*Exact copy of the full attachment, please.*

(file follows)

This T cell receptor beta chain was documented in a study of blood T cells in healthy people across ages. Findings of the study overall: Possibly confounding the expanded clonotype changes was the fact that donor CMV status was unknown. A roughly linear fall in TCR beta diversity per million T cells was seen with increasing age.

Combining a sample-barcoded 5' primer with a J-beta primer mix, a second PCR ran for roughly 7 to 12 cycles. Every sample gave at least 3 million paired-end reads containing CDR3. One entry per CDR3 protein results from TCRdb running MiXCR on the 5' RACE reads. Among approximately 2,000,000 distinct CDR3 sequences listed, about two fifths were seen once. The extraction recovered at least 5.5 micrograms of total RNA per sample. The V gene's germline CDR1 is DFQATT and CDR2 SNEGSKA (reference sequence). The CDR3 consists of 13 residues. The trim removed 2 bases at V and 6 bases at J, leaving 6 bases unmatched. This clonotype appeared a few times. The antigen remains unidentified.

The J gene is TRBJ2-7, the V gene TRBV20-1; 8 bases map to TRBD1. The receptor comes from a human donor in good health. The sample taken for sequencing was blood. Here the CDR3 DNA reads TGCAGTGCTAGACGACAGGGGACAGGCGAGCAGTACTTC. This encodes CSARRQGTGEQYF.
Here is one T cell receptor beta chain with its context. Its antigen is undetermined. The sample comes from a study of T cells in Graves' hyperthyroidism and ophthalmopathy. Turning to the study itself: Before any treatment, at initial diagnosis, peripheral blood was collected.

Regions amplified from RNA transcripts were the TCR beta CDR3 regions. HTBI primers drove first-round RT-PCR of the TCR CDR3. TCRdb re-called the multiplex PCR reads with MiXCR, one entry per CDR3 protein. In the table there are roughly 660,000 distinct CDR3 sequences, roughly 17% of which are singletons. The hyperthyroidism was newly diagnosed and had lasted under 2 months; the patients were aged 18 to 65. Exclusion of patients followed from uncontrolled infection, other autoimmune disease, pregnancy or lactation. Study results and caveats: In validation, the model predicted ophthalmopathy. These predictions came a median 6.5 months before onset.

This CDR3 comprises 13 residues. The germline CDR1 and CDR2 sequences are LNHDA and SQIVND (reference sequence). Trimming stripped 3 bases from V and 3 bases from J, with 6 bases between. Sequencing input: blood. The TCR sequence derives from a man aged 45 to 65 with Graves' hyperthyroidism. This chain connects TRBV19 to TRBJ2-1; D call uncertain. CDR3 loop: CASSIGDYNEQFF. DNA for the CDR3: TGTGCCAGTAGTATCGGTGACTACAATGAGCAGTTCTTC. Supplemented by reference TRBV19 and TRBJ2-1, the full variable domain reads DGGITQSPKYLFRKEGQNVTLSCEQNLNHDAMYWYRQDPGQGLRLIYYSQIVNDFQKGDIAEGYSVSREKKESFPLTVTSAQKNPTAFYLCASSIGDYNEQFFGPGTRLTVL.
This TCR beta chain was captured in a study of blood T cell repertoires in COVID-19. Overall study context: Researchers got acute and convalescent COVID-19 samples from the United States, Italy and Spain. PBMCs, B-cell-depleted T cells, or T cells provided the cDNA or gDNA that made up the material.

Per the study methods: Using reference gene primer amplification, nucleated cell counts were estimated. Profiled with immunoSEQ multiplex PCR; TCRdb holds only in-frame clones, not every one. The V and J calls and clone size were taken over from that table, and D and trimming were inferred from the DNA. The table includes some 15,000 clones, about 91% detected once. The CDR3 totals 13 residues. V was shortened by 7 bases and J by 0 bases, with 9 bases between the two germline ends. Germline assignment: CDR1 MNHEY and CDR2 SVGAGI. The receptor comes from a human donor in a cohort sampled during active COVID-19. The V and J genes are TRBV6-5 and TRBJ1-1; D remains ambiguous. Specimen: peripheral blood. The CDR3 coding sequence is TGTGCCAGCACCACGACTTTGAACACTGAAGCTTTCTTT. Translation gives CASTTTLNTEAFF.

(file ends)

This T cell receptor beta chain was documented in a study of blood T cells in healthy people across ages. Findings of the study overall: Possibly confounding the expanded clonotype changes was the fact that donor CMV status was unknown. A roughly linear fall in TCR beta diversity per million T cells was seen with increasing age.

Combining a sample-barcoded 5' primer with a J-beta primer mix, a second PCR ran for roughly 7 to 12 cycles. Every sample gave at least 3 million paired-end reads containing CDR3. One entry per CDR3 protein results from TCRdb running MiXCR on the 5' RACE reads. Among approximately 2,000,000 distinct CDR3 sequences listed, about two fifths were seen once. The extraction recovered at least 5.5 micrograms of total RNA per sample. The V gene's germline CDR1 is DFQATT and CDR2 SNEGSKA (reference sequence). The CDR3 consists of 13 residues. The trim removed 2 bases at V and 6 bases at J, leaving 6 bases unmatched. This clonotype appeared a few times. The antigen remains unidentified.

The J gene is TRBJ2-7, the V gene TRBV20-1; 8 bases map to TRBD1. The receptor comes from a human donor in good health. The sample taken for sequencing was blood. Here the CDR3 DNA reads TGCAGTGCTAGACGACAGGGGACAGGCGAGCAGTACTTC. This encodes CSARRQGTGEQYF.
Here is one T cell receptor beta chain with its context. Its antigen is undetermined. The sample comes from a study of T cells in Graves' hyperthyroidism and ophthalmopathy. Turning to the study itself: Before any treatment, at initial diagnosis, peripheral blood was collected.

Regions amplified from RNA transcripts were the TCR beta CDR3 regions. HTBI primers drove first-round RT-PCR of the TCR CDR3. TCRdb re-called the multiplex PCR reads with MiXCR, one entry per CDR3 protein. In the table there are roughly 660,000 distinct CDR3 sequences, roughly 17% of which are singletons. The hyperthyroidism was newly diagnosed and had lasted under 2 months; the patients were aged 18 to 65. Exclusion of patients followed from uncontrolled infection, other autoimmune disease, pregnancy or lactation. Study results and caveats: In validation, the model predicted ophthalmopathy. These predictions came a median 6.5 months before onset.

This CDR3 comprises 13 residues. The germline CDR1 and CDR2 sequences are LNHDA and SQIVND (reference sequence). Trimming stripped 3 bases from V and 3 bases from J, with 6 bases between. Sequencing input: blood. The TCR sequence derives from a man aged 45 to 65 with Graves' hyperthyroidism. This chain connects TRBV19 to TRBJ2-1; D call uncertain. CDR3 loop: CASSIGDYNEQFF. DNA for the CDR3: TGTGCCAGTAGTATCGGTGACTACAATGAGCAGTTCTTC. Supplemented by reference TRBV19 and TRBJ2-1, the full variable domain reads DGGITQSPKYLFRKEGQNVTLSCEQNLNHDAMYWYRQDPGQGLRLIYYSQIVNDFQKGDIAEGYSVSREKKESFPLTVTSAQKNPTAFYLCASSIGDYNEQFFGPGTRLTVL.
This TCR beta chain was captured in a study of blood T cell repertoires in COVID-19. Overall study context: Researchers got acute and convalescent COVID-19 samples from the United States, Italy and Spain. PBMCs, B-cell-depleted T cells, or T cells provided the cDNA or gDNA that made up the material.

Per the study methods: Using reference gene primer amplification, nucleated cell counts were estimated. Profiled with immunoSEQ multiplex PCR; TCRdb holds only in-frame clones, not every one. The V and J calls and clone size were taken over from that table, and D and trimming were inferred from the DNA. The table includes some 15,000 clones, about 91% detected once. The CDR3 totals 13 residues. V was shortened by 7 bases and J by 0 bases, with 9 bases between the two germline ends. Germline assignment: CDR1 MNHEY and CDR2 SVGAGI. The receptor comes from a human donor in a cohort sampled during active COVID-19. The V and J genes are TRBV6-5 and TRBJ1-1; D remains ambiguous. Specimen: peripheral blood. The CDR3 coding sequence is TGTGCCAGCACCACGACTTTGAACACTGAAGCTTTCTTT. Translation gives CASTTTLNTEAFF.